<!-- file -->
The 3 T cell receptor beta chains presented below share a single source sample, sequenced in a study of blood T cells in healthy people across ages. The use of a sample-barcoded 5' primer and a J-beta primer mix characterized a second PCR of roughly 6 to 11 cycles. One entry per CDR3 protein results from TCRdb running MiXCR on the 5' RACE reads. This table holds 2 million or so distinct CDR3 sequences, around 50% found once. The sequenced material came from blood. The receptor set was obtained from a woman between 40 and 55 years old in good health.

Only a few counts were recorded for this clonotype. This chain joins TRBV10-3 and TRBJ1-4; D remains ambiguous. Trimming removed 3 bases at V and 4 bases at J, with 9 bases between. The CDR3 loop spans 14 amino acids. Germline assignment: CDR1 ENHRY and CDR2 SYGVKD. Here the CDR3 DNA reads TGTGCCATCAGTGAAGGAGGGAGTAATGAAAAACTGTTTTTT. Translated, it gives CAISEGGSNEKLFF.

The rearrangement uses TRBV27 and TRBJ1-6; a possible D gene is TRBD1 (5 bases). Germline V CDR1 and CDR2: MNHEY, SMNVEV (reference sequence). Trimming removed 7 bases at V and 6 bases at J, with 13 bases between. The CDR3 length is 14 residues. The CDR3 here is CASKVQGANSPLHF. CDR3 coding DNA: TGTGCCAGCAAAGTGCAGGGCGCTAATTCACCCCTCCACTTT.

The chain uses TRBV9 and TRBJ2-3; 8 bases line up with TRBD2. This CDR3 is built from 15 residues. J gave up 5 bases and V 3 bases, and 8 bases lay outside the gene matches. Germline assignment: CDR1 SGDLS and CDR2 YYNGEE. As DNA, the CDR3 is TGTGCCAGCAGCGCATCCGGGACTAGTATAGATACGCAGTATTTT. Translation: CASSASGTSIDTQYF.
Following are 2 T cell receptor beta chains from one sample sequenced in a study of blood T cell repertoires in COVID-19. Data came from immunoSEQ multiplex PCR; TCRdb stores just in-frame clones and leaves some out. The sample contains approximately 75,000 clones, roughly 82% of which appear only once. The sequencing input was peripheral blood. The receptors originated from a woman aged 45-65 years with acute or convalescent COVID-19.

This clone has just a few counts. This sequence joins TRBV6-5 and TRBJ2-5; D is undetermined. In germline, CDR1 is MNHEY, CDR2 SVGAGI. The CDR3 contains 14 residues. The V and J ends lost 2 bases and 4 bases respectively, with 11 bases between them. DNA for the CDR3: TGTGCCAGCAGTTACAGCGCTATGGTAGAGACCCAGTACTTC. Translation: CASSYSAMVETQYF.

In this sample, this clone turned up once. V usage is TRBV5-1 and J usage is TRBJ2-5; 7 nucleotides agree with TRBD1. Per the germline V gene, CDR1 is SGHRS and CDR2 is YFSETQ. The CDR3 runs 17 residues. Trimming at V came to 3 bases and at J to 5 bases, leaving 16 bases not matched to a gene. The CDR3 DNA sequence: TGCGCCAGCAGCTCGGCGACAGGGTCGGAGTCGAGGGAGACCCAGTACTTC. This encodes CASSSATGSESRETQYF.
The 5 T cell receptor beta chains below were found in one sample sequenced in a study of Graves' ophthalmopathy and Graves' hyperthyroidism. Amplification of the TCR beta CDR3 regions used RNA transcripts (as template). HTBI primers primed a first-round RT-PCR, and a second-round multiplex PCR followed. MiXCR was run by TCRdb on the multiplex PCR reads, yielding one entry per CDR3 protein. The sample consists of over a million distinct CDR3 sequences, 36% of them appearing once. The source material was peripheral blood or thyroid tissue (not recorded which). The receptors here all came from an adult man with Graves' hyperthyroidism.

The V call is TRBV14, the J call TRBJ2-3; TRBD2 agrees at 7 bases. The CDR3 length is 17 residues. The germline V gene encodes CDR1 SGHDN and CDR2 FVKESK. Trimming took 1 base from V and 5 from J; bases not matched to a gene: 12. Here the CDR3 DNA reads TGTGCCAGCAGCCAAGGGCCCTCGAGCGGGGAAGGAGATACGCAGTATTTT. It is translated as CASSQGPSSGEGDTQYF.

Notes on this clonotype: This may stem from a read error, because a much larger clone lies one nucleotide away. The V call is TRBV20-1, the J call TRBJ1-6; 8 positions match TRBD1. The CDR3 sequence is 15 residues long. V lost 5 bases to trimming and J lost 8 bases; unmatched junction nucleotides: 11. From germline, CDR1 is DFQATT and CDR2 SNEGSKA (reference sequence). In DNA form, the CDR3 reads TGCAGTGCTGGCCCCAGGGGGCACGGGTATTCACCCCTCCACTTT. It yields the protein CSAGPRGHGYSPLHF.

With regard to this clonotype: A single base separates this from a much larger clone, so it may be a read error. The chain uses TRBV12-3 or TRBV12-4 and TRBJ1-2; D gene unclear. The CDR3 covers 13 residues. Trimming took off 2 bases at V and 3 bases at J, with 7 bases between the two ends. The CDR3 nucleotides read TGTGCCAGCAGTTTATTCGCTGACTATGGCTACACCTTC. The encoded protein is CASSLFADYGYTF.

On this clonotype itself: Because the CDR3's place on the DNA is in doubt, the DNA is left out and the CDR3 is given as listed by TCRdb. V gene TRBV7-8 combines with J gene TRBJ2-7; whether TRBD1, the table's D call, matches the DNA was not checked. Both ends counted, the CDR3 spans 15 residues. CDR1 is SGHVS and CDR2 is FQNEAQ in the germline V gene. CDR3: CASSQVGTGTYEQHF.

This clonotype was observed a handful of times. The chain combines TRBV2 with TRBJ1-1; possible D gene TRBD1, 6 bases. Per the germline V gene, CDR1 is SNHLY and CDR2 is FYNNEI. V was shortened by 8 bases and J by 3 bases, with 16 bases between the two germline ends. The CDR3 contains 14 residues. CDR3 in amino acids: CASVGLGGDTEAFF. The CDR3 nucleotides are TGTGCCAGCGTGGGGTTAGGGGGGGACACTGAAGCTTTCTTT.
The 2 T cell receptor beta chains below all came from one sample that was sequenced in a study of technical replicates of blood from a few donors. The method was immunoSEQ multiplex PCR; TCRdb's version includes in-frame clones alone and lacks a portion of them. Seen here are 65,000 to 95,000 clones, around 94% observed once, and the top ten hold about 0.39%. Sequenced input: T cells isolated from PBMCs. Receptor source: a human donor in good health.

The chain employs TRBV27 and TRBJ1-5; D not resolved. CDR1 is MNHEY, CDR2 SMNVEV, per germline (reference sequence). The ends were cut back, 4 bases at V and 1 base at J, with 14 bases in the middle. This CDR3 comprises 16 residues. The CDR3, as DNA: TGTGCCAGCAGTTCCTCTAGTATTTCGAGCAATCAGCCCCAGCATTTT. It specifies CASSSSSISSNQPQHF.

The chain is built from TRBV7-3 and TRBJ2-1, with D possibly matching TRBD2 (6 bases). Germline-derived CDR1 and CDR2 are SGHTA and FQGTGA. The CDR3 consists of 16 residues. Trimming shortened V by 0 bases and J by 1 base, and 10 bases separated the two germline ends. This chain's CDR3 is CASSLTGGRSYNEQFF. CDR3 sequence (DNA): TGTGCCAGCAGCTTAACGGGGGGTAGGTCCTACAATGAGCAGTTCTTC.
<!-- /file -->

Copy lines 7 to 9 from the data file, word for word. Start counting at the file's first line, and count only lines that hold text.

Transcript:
In this sample, this clone turned up once. V usage is TRBV5-1 and J usage is TRBJ2-5; 7 nucleotides agree with TRBD1. Per the germline V gene, CDR1 is SGHRS and CDR2 is YFSETQ. The CDR3 runs 17 residues. Trimming at V came to 3 bases and at J to 5 bases, leaving 16 bases not matched to a gene. The CDR3 DNA sequence: TGCGCCAGCAGCTCGGCGACAGGGTCGGAGTCGAGGGAGACCCAGTACTTC. This encodes CASSSATGSESRETQYF.
The 5 T cell receptor beta chains below were found in one sample sequenced in a study of Graves' ophthalmopathy and Graves' hyperthyroidism. Amplification of the TCR beta CDR3 regions used RNA transcripts (as template). HTBI primers primed a first-round RT-PCR, and a second-round multiplex PCR followed. MiXCR was run by TCRdb on the multiplex PCR reads, yielding one entry per CDR3 protein. The sample consists of over a million distinct CDR3 sequences, 36% of them appearing once. The source material was peripheral blood or thyroid tissue (not recorded which). The receptors here all came from an adult man with Graves' hyperthyroidism.

The V call is TRBV14, the J call TRBJ2-3; TRBD2 agrees at 7 bases. The CDR3 length is 17 residues. The germline V gene encodes CDR1 SGHDN and CDR2 FVKESK. Trimming took 1 base from V and 5 from J; bases not matched to a gene: 12. Here the CDR3 DNA reads TGTGCCAGCAGCCAAGGGCCCTCGAGCGGGGAAGGAGATACGCAGTATTTT. It is translated as CASSQGPSSGEGDTQYF.